I am desperately behind in life. I’ve barely kept my head above water this week (and I can’t even blame it on pregnancy this time), and it doesn’t appear I will catch up anytime soon. So, in lieu of writing any actual new words, I’ll go ahead and repost this blog from April, 2014: Also known as “The Day I Killed Santa.”
And yes, for the record, all of my children are now in on the “secret” of Santa. Luckily we’ve got Annika coming up behind them. Christmas magic, take two!
I will (hopefully) return with original material next week.
My children were all up and dressed before the sun awoke up this morning. This is partly my fault since I put them all to bed before the sun went down last night because PREGNANT MOMS GET TIRED!
I also forgot, yet again, to play Tooth Fairy last night because PREGNANT MOMS HAVE NO BRAIN CELLS! So Sloan, bless him, woke up disappointed one more time when there was no money left under his pillow.
Now let me give you a tiny glimpse into our philosophy on the “magic” of childhood. We have always celebrated things like the Tooth Fairy, the Easter Bunny and Santa Clause with our kids. I know some people do not agree with this, but for us, it was fun and we’ve never felt that it was harmful practice.
I destroyed the myth of the Easter Bunny for our children last year because, honestly, it was my least favorite story. I mean, it just logically doesn’t make sense. Bunnies don’t even lay eggs, for heaven’s sake!
Side note: I have a distinct memory from my childhood, when I swear up one side and down the other that I saw the Easter Bunny. I heard a noise outside and went to cross the hall to my parent’s room, and a six foot rabbit stood on his hind legs at the end of the hall. I was so terrified, I dashed back to my bed and pulled the blankets over my ears.
My parents maintain to this day that it was simply a result of my overactive imagination. I’m not entirely sure it wasn’t one of them dressed up to torture me. Either way, the memory is as real as the nose on my face and I will stand by the story until the day I die.
End side note.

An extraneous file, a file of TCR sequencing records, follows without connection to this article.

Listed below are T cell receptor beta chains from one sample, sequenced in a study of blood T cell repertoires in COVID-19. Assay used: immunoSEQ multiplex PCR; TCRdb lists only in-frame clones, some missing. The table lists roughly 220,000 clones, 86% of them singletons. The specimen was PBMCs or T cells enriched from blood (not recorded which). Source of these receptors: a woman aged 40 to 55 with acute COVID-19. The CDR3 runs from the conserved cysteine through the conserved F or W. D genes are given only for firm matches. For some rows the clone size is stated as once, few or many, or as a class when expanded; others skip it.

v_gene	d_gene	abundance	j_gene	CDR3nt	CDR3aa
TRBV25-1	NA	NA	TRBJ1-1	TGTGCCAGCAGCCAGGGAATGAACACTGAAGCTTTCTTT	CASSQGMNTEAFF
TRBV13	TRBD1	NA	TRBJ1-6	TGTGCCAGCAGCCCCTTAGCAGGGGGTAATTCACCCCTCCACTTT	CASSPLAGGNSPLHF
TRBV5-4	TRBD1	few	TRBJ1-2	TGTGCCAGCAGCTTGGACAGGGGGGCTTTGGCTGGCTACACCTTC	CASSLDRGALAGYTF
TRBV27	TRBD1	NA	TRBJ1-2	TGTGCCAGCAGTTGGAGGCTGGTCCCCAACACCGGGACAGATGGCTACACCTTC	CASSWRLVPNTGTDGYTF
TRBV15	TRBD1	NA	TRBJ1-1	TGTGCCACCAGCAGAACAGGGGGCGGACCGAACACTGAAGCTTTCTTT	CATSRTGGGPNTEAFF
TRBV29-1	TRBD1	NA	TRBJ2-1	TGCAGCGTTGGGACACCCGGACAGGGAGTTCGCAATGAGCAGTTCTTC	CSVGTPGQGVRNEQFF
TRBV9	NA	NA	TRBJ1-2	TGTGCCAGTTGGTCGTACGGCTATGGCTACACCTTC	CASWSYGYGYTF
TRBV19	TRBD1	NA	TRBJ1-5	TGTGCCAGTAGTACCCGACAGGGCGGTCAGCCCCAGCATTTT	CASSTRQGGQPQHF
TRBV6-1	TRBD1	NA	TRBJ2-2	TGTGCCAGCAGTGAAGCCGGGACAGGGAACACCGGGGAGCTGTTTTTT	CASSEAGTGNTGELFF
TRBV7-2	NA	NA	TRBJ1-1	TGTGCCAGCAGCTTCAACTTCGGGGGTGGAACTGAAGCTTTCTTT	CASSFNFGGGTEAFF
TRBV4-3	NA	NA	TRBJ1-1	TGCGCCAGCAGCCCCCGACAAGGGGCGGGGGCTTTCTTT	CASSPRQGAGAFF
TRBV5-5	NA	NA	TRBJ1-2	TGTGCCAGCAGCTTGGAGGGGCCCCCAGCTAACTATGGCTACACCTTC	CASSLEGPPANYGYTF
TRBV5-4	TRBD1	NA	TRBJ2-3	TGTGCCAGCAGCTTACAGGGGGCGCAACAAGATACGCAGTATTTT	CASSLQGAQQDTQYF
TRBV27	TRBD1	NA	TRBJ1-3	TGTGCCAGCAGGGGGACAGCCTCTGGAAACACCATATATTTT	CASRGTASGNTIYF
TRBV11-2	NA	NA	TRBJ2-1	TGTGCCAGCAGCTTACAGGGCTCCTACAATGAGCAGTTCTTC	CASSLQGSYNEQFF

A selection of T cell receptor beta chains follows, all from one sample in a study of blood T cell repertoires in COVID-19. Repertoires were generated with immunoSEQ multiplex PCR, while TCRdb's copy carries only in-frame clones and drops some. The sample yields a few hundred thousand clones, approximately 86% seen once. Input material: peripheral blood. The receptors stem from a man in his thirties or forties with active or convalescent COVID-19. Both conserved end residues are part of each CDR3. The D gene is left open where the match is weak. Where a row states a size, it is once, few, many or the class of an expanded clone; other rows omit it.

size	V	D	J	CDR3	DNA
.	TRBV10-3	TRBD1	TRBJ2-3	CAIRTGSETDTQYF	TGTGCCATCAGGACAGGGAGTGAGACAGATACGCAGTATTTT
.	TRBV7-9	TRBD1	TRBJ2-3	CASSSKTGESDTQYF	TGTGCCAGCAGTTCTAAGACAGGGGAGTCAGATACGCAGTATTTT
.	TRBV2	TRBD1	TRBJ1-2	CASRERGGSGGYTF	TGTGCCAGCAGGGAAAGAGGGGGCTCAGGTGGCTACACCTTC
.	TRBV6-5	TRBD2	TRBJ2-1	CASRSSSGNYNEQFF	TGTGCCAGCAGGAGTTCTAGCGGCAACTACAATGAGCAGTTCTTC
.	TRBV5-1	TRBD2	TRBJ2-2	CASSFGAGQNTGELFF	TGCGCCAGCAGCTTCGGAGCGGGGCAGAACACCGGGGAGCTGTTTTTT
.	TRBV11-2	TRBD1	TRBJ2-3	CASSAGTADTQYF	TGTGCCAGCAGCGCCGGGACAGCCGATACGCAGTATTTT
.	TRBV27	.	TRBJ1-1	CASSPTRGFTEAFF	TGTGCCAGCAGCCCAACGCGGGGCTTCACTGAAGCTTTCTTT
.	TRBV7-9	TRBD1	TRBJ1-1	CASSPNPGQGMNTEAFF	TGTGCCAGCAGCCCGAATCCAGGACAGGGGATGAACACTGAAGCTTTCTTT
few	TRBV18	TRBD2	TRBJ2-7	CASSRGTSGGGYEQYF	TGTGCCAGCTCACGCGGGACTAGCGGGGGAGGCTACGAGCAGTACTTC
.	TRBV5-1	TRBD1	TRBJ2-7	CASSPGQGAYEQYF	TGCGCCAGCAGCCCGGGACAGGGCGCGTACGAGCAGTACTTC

came stumbled into the kitchen this morning at 6:20, and the first words to greet me were, “Mom! The Tooth Fairy didn’t come again. Is the Tooth Fairy even real?”
I’ve been wanting to let Sloan in on the secret of the Tooth Fairy and Santa for awhile now. I just really wanted him to hear from us, and not other people, that these were simply the fun aspects of being parents, so I took him to his room and tried to let him down gently.
“No. The Tooth Fairy isn’t real. I’ll give you a dollar for your tooth later, though, okay?”
Bribery is an art form, friends. Don’t judge.
“Well,” he said, and I knew it was coming. “What about Santa?”
“Yeah, so Santa is an interesting thing,” I answered as sweat gathered on my upper lip. “You know the true story of Saint Nicholas that I read to you every year?”
“Saint Nick was a real person, and he really did give gifts to those less fortunate. They hung stockings outside their windows, and on Christmas morning he would leave little treats, or necessary items in their stockings. It’s the magic of giving to others, and that’s a part of Christmas we like to celebrate.”
“Sooooo…Saint Nicholas is real?” Sloan asked.
“Well,” I answered, “Saint Nicholas was real. But he died a long time ago.”
Tact is also an art form. Look at all the things you’re learning from me today!
“And now,” I continued, “one of the fun things we get to do as parents is carry on his magical tradition of giving. We give to others at Christmastime, and we give to our children. We are Santa Clause! It’s a privilege to be Santa for our kids, and now that you know the secret, you can be Santa with us!”
He sat on his bed, face registering utter disbelief. “So you bought all those presents?”
“Well, yes,” I answered. You’re welcome, I thought to myself.
“But I’ve heard Santa’s sleigh on the roof on Christmas Eve!”
There was no real answer to this, so I stayed quiet. This is probably somewhat akin to my vision of the Easter Bunny as a child.
“So,” he continued, still processing. “If I get to play Santa with you, does that mean I get to climb on the roof and slide down the chimney?!” His eyes lit up.
“Uh…no. That doesn’t actually happen. That’s part of the myth of Santa.”
Face fell again.
“Now,” I continued,”part of the fun of being Santa is keeping it a secret. You can’t tell anyone else about this because then it’s not as fun, so can you keep this just between us?”
He nodded slowly. (I give it a week before the other two kids know about Santa.)
“I just can’t believe you’re Santa,” he said, shaking his head. Then he shrugged, stood up, and asked for some cereal, because when you’re a ten year old boy, food conquers all disbelief.
So the basic theme of this entire story is that I was Mommy the Dream Slayer this morning, and I destroyed the magic of childhood before the sun even rose above the trees. Later, after I’d sent them off to school, I got tickled about the whole conversation and called Lee (who is out of town) to tell him that I destroyed childhood for our firstborn today, and to congratulate him for missing out on that parenting milestone.
Then we both thought of this quote from Talladega Nights, and got to laughing so hard we were crying, because, yeah – for Sloan this was akin to being mauled by a cougar and having his favorite Crystal Gale t-shirt ruined.